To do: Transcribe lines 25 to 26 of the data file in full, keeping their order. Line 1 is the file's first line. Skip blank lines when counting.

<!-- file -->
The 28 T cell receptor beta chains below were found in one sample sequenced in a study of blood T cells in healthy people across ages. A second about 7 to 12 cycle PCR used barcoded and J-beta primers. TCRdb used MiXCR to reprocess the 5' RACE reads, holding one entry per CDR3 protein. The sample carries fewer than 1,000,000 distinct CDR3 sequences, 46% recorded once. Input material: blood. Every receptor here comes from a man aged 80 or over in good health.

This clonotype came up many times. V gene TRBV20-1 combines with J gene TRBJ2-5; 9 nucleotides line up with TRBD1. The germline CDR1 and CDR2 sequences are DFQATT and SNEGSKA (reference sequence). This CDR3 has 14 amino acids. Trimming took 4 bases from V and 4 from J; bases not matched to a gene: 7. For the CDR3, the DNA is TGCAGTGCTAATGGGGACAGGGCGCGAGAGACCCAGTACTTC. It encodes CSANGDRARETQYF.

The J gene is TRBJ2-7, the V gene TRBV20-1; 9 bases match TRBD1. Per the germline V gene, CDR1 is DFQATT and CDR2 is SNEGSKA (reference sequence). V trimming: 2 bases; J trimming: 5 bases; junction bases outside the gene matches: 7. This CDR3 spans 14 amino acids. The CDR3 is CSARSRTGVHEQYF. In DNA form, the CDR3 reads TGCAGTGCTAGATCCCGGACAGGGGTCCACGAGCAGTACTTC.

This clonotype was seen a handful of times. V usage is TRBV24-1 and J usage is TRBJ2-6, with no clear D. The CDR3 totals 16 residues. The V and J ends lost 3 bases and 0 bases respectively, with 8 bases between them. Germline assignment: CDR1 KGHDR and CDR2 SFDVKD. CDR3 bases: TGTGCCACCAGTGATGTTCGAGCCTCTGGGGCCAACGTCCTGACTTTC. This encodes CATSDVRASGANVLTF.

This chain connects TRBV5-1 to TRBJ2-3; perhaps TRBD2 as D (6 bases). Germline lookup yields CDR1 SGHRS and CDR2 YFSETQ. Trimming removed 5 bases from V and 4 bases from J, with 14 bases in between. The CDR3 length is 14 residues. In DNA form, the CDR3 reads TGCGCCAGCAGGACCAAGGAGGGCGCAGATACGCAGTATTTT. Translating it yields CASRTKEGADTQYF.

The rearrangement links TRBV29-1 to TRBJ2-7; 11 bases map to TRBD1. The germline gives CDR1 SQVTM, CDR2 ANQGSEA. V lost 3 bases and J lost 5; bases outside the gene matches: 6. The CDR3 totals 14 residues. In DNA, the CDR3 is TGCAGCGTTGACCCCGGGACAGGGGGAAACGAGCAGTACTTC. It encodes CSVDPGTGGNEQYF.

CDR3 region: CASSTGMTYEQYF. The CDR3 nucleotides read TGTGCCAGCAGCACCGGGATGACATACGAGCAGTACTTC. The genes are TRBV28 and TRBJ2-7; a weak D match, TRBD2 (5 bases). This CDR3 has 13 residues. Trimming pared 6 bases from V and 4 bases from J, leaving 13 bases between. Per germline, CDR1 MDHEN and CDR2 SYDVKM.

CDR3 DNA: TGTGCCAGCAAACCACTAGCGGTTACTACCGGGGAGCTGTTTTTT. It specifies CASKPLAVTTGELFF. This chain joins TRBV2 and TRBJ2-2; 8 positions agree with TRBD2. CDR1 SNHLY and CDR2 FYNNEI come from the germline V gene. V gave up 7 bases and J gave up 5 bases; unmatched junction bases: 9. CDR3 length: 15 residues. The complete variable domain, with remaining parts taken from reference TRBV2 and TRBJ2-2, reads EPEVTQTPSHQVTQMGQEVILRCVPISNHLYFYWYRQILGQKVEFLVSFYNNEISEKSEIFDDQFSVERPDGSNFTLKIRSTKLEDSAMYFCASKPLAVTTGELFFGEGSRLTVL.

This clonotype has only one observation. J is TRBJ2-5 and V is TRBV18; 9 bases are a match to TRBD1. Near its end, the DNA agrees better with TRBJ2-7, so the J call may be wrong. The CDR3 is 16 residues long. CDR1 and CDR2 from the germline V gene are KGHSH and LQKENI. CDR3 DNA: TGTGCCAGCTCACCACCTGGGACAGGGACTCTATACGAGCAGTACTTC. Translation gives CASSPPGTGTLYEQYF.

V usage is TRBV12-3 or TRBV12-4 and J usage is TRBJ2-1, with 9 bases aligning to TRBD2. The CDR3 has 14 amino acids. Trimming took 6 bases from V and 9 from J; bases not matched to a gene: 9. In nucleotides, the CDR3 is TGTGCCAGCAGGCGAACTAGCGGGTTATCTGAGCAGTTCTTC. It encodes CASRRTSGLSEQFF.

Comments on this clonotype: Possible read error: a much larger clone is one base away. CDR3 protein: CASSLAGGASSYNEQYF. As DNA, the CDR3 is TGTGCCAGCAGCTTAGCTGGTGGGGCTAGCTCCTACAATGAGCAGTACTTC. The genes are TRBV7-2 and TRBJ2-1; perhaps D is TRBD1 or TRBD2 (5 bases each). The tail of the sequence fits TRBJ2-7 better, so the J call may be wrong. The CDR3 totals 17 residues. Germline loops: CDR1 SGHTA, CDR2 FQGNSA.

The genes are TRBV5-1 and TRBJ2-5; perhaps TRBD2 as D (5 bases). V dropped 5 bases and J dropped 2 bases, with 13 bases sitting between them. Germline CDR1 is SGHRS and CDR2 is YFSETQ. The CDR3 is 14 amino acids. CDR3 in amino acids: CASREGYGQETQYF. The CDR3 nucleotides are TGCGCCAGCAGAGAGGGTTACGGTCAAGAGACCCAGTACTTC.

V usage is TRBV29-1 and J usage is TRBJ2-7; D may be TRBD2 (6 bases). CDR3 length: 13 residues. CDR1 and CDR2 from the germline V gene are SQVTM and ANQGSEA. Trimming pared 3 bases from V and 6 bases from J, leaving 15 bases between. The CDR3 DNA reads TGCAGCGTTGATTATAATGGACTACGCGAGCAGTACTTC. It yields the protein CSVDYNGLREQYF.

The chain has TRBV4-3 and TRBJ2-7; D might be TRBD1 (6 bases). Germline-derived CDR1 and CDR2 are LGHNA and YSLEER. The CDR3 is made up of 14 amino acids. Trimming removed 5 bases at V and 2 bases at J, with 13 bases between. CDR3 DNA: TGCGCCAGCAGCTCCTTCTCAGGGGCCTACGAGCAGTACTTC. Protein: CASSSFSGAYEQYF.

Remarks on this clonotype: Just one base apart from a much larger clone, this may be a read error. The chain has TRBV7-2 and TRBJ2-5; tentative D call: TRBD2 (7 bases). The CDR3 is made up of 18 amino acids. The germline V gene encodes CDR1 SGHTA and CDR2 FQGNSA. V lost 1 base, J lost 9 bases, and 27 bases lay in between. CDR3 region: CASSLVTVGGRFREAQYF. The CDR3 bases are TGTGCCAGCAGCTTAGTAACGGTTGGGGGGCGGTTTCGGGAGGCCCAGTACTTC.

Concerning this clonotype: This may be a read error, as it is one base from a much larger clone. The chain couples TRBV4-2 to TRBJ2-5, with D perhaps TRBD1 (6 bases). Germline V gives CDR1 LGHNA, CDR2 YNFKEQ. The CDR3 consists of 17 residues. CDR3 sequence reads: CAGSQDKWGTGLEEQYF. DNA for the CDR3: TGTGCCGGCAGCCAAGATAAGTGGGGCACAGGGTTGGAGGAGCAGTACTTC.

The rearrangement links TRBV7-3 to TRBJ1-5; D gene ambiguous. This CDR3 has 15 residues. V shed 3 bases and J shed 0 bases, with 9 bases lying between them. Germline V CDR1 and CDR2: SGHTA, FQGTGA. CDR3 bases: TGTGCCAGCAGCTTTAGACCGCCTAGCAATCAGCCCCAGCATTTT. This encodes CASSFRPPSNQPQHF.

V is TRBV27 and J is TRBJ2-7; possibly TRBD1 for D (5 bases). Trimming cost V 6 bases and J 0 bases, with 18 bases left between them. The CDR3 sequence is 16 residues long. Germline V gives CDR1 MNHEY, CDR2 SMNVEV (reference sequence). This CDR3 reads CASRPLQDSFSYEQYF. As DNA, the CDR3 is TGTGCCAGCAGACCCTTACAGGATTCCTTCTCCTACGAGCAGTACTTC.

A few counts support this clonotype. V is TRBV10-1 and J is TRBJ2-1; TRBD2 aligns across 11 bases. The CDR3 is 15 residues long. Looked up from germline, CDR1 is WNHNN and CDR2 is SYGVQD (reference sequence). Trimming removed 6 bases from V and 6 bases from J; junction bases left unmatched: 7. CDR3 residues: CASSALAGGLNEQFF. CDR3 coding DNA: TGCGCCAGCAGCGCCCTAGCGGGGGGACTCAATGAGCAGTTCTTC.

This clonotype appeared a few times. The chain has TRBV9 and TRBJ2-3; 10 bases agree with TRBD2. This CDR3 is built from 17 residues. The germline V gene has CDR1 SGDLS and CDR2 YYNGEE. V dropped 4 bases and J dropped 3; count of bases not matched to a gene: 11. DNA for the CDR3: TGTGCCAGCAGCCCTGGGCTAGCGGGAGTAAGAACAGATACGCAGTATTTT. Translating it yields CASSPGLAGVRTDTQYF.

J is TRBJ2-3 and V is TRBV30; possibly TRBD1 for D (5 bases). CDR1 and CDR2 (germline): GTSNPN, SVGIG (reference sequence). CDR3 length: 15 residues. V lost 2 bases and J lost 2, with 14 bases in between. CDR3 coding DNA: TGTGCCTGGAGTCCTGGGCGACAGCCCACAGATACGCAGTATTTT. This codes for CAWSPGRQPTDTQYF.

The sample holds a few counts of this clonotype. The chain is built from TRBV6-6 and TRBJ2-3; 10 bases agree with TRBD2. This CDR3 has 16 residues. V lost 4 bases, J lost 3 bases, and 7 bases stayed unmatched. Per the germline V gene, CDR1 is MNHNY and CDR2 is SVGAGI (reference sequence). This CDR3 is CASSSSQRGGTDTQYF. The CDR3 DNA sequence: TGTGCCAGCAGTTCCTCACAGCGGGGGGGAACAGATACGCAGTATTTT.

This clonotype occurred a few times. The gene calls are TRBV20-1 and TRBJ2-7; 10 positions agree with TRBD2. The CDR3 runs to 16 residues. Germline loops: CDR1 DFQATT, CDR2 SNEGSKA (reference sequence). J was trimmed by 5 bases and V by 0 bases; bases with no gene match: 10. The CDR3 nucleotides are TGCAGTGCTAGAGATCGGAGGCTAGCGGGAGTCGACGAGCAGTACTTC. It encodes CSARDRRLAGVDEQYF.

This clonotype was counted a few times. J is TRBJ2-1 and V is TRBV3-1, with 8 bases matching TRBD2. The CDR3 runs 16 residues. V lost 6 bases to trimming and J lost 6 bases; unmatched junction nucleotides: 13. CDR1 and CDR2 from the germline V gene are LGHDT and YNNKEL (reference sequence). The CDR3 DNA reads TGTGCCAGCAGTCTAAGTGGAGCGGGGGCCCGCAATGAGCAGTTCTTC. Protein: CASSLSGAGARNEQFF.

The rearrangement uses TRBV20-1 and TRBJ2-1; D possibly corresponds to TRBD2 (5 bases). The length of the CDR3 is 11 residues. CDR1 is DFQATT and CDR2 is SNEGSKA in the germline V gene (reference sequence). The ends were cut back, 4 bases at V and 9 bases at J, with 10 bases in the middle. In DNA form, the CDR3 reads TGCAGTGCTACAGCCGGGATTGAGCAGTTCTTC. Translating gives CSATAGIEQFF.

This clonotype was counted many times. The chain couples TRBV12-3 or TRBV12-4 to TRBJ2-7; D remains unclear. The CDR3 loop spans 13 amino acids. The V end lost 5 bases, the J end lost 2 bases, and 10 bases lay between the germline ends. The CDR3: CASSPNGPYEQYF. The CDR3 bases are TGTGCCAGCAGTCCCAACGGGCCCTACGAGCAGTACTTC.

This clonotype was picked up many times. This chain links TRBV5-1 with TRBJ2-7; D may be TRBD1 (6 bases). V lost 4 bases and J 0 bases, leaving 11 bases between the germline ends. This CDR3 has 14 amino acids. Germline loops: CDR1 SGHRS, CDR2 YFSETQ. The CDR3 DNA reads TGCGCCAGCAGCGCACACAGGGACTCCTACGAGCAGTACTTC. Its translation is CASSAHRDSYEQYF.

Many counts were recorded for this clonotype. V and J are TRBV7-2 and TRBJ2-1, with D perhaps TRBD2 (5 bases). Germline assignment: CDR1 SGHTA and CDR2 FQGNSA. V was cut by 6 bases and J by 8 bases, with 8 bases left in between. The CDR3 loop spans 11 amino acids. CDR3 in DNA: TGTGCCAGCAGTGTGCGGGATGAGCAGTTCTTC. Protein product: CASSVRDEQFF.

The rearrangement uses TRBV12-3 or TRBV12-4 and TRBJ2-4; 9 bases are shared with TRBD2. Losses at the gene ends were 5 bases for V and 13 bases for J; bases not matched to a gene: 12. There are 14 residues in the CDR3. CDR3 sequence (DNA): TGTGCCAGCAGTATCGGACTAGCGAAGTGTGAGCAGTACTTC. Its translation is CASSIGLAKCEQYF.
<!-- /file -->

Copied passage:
The rearrangement uses TRBV20-1 and TRBJ2-1; D possibly corresponds to TRBD2 (5 bases). The length of the CDR3 is 11 residues. CDR1 is DFQATT and CDR2 is SNEGSKA in the germline V gene (reference sequence). The ends were cut back, 4 bases at V and 9 bases at J, with 10 bases in the middle. In DNA form, the CDR3 reads TGCAGTGCTACAGCCGGGATTGAGCAGTTCTTC. Translating gives CSATAGIEQFF.

This clonotype was counted many times. The chain couples TRBV12-3 or TRBV12-4 to TRBJ2-7; D remains unclear. The CDR3 loop spans 13 amino acids. The V end lost 5 bases, the J end lost 2 bases, and 10 bases lay between the germline ends. The CDR3: CASSPNGPYEQYF. The CDR3 bases are TGTGCCAGCAGTCCCAACGGGCCCTACGAGCAGTACTTC.